Anyone watching “Shakespeare in Love” could scarcely have avoided all the in-jokes about Christopher Marlowe. Indeed, most of us have heard some form of debate about the link between William Shakespeare and Christopher Marlowe.
But then, in late 2016, came the announcement that no less august a body than The Oxford University Press were to credit Christopher Marlowe as co-author with William Shakespeare on three of his plays – Henry VI parts I, II and III.
But what did this announcement mean? Well, lots and … er … nothing at all.
Lots because after years of discussion, four Shakespeare scholars – Gary Taylor of Florida State University, John Jowett of the University of Birmingham, Terri Bourus of Indiana University and Gabriel Egan of De Montfort University – believed there was sufficient evidence for this significant step to be taken. This decision was backed by multiple pieces of research and articles, all rigorously peer-reviewed, which analysed the vocabulary and prose in these plays, looking for patterns and clues when compared with work known to be written by Marlowe.
Nevertheless, yet another Shakespearean scholar – Carol Rutter, professor of Shakespeare and performance studies at the University of Warwick – believes this doesn’t settle the issue. Her recorded view is “Shakespeare collaborated with all kinds of people … but I would be very surprised if Marlowe was one of them.” Hence my comment about it meaning nothing at all. It’s all still a matter of opinion among the great and the good of Shakespearean academia.
And so I got to wondering, why did people start to look for links in the first place? Well, it turns out that our greatest poet and playright was poorly educated, having left school aged fifteen. Further, from what we know, he never left this country, had no opportunity to travel, nor to learn foreign languages. He also had no experience of military life, legal matters or manners at court – all of which formed a part of many Shakespearean plays.
So, at the very least, people were looking for a collaborator – someone to fill in these gaps in Shakespeare’s knowledge and experience. And that’s where Christopher Marlowe comes in. A scholar with a Masters from Corpus Christi, Cambridge who had sufficient fluency in foreign languages to provide translations of such work as Cervantes’s “Don Quixote”. Lastly Marlowe had knowledge or experience of military life, legal matters and manners at court. Yet there is no evidence that the two great men ever met, there is only the overlap and similarities in their writings.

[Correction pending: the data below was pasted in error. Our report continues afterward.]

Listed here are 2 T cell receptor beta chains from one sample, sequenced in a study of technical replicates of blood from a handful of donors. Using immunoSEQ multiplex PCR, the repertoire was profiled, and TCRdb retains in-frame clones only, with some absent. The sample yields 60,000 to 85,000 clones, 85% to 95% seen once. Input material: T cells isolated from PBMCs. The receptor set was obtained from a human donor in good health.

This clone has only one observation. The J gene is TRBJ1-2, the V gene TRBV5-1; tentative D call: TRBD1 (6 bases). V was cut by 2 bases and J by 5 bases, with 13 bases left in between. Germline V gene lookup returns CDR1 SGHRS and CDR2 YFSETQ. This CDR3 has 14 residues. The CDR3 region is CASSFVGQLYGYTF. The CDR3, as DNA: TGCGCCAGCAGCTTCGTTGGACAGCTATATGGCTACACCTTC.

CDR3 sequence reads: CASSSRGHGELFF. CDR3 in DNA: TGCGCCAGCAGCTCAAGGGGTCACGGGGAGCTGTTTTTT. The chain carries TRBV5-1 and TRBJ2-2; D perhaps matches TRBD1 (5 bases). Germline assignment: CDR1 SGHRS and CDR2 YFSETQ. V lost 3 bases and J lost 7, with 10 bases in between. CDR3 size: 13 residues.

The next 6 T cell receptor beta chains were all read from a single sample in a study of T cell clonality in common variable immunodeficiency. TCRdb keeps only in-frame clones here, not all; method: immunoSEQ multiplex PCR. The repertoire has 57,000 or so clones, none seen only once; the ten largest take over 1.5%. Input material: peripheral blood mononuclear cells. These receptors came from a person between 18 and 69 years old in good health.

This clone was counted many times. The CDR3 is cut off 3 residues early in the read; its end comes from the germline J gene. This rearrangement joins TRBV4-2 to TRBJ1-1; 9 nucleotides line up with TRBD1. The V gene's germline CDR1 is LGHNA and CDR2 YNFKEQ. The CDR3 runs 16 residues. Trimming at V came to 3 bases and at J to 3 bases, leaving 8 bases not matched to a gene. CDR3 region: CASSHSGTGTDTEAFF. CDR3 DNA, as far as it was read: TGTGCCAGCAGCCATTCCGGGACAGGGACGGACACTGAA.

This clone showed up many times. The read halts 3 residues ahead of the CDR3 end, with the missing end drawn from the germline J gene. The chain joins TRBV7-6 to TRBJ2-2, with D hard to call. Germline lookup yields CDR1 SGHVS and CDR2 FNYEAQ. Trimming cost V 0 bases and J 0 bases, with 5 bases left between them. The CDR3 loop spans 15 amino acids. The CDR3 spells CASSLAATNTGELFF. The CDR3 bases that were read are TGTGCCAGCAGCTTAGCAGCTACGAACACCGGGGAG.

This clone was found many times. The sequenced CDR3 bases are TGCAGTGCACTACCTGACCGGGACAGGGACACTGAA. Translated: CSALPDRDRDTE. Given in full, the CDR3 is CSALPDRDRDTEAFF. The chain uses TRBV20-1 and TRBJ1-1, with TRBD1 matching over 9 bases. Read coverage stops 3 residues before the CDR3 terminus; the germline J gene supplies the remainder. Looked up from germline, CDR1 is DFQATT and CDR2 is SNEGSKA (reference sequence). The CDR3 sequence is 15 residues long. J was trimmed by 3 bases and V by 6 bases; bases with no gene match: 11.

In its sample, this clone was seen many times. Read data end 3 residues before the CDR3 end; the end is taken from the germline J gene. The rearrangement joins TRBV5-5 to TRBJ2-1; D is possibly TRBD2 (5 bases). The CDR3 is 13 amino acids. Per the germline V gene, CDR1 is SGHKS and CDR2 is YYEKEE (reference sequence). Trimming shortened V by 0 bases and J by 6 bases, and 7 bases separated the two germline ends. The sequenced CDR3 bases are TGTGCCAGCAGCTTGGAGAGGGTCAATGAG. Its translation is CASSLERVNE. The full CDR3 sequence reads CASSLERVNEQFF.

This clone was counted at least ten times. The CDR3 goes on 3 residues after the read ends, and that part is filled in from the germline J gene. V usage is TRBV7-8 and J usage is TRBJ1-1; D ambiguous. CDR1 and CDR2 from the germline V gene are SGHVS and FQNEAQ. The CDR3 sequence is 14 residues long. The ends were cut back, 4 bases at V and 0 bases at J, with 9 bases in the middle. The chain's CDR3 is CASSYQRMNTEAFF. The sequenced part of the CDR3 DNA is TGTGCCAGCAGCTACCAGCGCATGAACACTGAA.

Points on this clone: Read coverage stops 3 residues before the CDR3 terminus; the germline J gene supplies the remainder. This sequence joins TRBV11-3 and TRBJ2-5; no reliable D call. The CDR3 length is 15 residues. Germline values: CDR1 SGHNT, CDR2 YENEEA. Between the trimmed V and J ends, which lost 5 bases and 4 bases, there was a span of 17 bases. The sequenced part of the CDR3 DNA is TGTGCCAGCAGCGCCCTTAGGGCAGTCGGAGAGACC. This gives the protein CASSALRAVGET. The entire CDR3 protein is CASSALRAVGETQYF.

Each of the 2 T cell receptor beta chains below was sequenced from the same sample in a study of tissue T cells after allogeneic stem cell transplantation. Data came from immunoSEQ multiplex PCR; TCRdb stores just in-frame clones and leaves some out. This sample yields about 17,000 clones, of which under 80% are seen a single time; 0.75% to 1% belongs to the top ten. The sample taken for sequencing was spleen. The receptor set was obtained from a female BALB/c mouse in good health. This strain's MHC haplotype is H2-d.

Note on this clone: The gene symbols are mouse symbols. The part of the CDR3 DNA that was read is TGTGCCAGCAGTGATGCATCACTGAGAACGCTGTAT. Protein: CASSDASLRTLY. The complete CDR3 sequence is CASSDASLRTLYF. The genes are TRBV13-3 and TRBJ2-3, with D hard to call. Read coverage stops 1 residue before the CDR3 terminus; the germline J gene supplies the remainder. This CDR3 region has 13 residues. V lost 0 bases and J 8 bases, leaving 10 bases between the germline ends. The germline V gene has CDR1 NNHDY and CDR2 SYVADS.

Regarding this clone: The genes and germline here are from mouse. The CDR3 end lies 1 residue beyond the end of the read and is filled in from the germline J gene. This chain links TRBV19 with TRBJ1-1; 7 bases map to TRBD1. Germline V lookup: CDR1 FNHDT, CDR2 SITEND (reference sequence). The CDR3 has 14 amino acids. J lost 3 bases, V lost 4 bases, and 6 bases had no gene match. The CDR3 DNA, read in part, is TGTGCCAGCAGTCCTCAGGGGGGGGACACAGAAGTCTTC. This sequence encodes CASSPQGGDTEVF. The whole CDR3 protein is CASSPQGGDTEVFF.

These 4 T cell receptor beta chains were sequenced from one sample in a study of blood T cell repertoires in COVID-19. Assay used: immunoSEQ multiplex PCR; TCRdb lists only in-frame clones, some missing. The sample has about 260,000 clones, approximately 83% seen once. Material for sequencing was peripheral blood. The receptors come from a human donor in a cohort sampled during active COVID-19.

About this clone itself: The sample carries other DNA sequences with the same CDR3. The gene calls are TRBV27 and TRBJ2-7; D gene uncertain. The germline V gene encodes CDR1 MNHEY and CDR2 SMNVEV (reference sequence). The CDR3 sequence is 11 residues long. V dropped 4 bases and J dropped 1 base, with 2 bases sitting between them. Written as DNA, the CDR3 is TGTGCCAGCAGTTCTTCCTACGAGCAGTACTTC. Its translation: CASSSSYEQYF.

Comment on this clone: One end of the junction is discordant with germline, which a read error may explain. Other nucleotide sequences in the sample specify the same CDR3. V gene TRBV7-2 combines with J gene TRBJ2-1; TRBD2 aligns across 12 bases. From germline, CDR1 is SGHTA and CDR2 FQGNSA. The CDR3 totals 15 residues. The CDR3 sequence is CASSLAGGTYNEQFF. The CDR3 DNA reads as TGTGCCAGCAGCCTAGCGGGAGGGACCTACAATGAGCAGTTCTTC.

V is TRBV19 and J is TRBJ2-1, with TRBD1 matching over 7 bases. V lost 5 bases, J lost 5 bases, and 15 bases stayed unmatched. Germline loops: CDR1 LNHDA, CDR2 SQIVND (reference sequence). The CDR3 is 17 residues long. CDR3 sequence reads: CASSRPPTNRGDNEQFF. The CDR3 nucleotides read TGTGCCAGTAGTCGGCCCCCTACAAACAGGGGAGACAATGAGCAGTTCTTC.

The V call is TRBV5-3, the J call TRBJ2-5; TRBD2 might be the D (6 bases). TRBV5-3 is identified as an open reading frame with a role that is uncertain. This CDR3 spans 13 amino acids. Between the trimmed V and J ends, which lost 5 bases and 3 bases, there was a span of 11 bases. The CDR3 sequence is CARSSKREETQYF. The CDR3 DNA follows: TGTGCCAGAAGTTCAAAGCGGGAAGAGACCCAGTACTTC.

If not a collaborator, then what? And here, the icing on the cake is Marlowe’s death. Violent and conveniently-timed, for Marlowe had been called before the Privy Council charged with being an athiest and in spreading those beliefs. Almost immediately after his death, we see the first published works of one William Shakespeare.
And so we have the ultimate conspiracy theory – that Christopher Marlowe and William Shakespeare are, indeed, one and the same. Or rather, that the playright was in reality Marlowe, having taken the name of an ordinary man, whilst that ordinary man went on living his ordinary life. Indeed, the will of William Shakespeare listed every pot and pan he owned, but no books, no quartos of his plays, no works-in-progress. For a playright, surely those would form the most important part of his legacy. There are also no Shakespearean works in his handwriting, indeed there is only one example of his signature. Not uncommon if he was just an ordinary man but, even then, his work was renowned.
So, if William Shakespeare was barely literate, who did write the plays attributed to his name? Or is it all just some conspiracy theory that we’ll never be able to solve?
© Debra Carey 2017
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